No matter how skilled you are at horseback riding, bad habits can be hard to identify and fix. Perhaps your Equestrians balance tips forward too much, or your horse’s feet have trouble gripping the ground. Practice jumping the 9 o’clock fence and cantering several strides before and after it. Be sure to ride into the ring at an excellent pace to minimize the impact of your ring walk.
Few equestrians feel confident going into any jump, especially if it’s significantly higher than they have ever jumped or something new and scary-looking. However, all equestrians must keep trying and pushing themselves as much as possible. Jumping on a lot of different things can help you build your confidence. You can also help your horse or pony develop their confidence by working with them to be more confident over certain jumps. This could be allowing them to jump it from trot (if they can) rather than walk or even cantering over the obstacle. It can also help to follow a more confident pair over the jump, as they distract the horse/pony from their nerves and encourage them to keep jumping. It’s also a good idea to look for designs of jumps that minimize sharp surfaces, as these can cause injuries on horses moving at high speeds. This is why wing standard jumps are often made with wood treated to reduce the risk of injury.
A wing standard horse jump is a great way to build speed in your horse. They add a width to the jump that encourages the horse to make an effort to clear it. These jumps also help to desensitize horses to competition fences. You can purchase these jumps at an equestrian supply store or build them yourself. The materials you need are a wooden surface, wood hedges, and pinless jump cups. If you want the jump to look solid, paint it with white exterior house paint. It is essential to measure the distance between your wing standards and consider the size of your horse’s stride when doing so. Too far apart and your horse may not be able to make it over; too close and you might encounter a ‘chip in,’ where the horse tries to add a half stride or two before takeoff. This can be dangerous for both horse and rider.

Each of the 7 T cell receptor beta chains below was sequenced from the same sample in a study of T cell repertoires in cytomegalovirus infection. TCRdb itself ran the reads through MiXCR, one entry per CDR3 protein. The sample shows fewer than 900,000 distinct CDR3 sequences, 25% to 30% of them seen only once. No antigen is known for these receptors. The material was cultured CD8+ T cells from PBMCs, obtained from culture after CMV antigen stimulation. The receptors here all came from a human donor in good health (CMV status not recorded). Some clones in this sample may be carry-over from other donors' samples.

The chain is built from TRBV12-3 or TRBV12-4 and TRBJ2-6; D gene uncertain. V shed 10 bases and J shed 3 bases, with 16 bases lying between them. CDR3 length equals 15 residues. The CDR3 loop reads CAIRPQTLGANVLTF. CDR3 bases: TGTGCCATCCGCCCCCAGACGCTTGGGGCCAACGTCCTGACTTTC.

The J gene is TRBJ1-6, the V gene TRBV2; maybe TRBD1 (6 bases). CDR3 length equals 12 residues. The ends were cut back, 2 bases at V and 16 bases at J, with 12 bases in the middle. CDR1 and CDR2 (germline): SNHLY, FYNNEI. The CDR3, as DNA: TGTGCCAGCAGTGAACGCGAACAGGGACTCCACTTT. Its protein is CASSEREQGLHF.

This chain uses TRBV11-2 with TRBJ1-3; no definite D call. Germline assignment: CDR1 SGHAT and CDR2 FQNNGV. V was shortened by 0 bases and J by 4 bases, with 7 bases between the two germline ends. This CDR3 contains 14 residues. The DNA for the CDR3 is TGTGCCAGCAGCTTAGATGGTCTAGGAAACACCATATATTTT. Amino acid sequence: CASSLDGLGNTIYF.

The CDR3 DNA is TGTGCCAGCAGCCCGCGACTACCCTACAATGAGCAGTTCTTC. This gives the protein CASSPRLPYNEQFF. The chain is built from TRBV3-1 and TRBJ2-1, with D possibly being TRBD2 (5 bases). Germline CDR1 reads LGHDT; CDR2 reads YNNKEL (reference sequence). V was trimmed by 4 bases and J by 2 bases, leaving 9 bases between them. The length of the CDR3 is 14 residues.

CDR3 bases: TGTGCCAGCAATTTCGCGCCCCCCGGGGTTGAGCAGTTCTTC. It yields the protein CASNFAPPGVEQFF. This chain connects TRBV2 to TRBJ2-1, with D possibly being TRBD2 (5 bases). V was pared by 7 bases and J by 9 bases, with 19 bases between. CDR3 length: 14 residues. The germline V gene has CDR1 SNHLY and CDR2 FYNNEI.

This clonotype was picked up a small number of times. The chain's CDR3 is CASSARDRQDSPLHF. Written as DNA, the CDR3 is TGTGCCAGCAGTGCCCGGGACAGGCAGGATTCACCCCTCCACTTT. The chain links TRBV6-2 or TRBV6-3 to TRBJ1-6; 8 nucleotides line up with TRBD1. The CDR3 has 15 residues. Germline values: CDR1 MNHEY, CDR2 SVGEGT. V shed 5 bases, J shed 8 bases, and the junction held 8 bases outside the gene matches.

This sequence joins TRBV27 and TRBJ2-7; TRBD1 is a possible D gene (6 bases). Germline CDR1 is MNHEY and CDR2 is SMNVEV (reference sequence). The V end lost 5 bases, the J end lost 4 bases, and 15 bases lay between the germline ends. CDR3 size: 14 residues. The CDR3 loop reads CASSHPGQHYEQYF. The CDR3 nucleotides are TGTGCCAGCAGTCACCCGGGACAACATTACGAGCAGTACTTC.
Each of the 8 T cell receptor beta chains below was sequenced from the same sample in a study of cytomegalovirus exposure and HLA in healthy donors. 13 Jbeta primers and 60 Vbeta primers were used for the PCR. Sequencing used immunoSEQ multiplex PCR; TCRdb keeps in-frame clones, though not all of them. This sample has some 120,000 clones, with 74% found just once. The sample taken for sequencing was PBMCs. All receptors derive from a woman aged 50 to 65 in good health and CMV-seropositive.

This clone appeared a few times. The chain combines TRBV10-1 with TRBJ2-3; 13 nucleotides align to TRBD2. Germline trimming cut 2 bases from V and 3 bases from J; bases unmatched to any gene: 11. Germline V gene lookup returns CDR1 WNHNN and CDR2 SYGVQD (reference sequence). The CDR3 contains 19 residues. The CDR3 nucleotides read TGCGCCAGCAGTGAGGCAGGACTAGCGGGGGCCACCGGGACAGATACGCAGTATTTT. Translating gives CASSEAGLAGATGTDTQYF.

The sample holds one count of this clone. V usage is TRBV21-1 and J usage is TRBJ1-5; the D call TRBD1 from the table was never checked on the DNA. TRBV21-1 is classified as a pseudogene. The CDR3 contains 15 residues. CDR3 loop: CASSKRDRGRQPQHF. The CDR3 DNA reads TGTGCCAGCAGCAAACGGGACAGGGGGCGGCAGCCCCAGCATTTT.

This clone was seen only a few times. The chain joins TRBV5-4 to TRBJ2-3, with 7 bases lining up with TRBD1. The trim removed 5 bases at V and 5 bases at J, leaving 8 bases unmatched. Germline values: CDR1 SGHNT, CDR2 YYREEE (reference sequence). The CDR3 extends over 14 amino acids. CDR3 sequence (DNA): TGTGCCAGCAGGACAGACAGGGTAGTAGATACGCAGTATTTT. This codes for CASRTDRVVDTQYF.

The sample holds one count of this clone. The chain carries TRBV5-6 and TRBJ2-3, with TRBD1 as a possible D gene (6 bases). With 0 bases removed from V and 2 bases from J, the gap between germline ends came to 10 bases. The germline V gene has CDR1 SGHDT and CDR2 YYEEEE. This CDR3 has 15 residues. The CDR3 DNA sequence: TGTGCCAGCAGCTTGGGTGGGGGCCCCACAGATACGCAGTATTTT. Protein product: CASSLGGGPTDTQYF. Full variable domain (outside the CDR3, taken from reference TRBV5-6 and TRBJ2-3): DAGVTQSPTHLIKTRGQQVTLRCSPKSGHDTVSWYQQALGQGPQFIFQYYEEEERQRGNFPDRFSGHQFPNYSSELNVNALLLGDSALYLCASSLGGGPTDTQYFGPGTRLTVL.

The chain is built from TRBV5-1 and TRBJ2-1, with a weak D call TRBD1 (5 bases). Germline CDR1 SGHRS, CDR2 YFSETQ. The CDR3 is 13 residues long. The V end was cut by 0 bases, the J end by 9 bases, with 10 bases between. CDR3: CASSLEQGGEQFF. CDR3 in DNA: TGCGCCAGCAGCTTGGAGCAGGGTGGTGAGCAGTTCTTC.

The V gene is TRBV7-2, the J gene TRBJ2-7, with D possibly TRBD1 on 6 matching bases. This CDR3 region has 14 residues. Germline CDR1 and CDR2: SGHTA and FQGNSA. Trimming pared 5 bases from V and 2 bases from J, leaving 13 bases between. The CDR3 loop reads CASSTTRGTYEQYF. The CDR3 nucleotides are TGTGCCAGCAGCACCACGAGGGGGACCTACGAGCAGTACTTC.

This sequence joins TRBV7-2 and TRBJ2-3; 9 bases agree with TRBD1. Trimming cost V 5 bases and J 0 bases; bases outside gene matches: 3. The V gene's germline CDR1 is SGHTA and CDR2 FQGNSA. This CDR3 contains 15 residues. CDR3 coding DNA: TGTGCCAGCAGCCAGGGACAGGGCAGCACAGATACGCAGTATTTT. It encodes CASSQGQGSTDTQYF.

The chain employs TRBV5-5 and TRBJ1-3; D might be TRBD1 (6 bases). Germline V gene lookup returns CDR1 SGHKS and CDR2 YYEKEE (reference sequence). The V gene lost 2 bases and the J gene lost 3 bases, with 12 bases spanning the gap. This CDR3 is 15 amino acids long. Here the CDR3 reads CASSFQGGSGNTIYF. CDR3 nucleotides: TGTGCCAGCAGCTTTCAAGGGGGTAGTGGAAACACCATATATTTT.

As an equestrian, you understand that your horse needs to be physically fit. You must also maintain physical fitness and routines that improve suppleness, strength, and flexibility. These are necessary to develop the correct balance and unity with your horse. A lack of flexibility in your upper body and lower legs can create problems in the saddle. Perhaps you collapse into your waistline on one side or push through your hips, causing your weight to be heavily concentrated in a single area. These are just a few examples of improper rider positions that can cause problems with your horse. To help you develop greater flexibility, try a few easy exercises. For example, gently picking up your horse’s front leg, similar to how you would pick out a hoof, and holding it for 10 to 15 seconds can help increase the flexibility of that front leg. This can help prevent the muscles from locking up when the horse is asked to move in a different direction.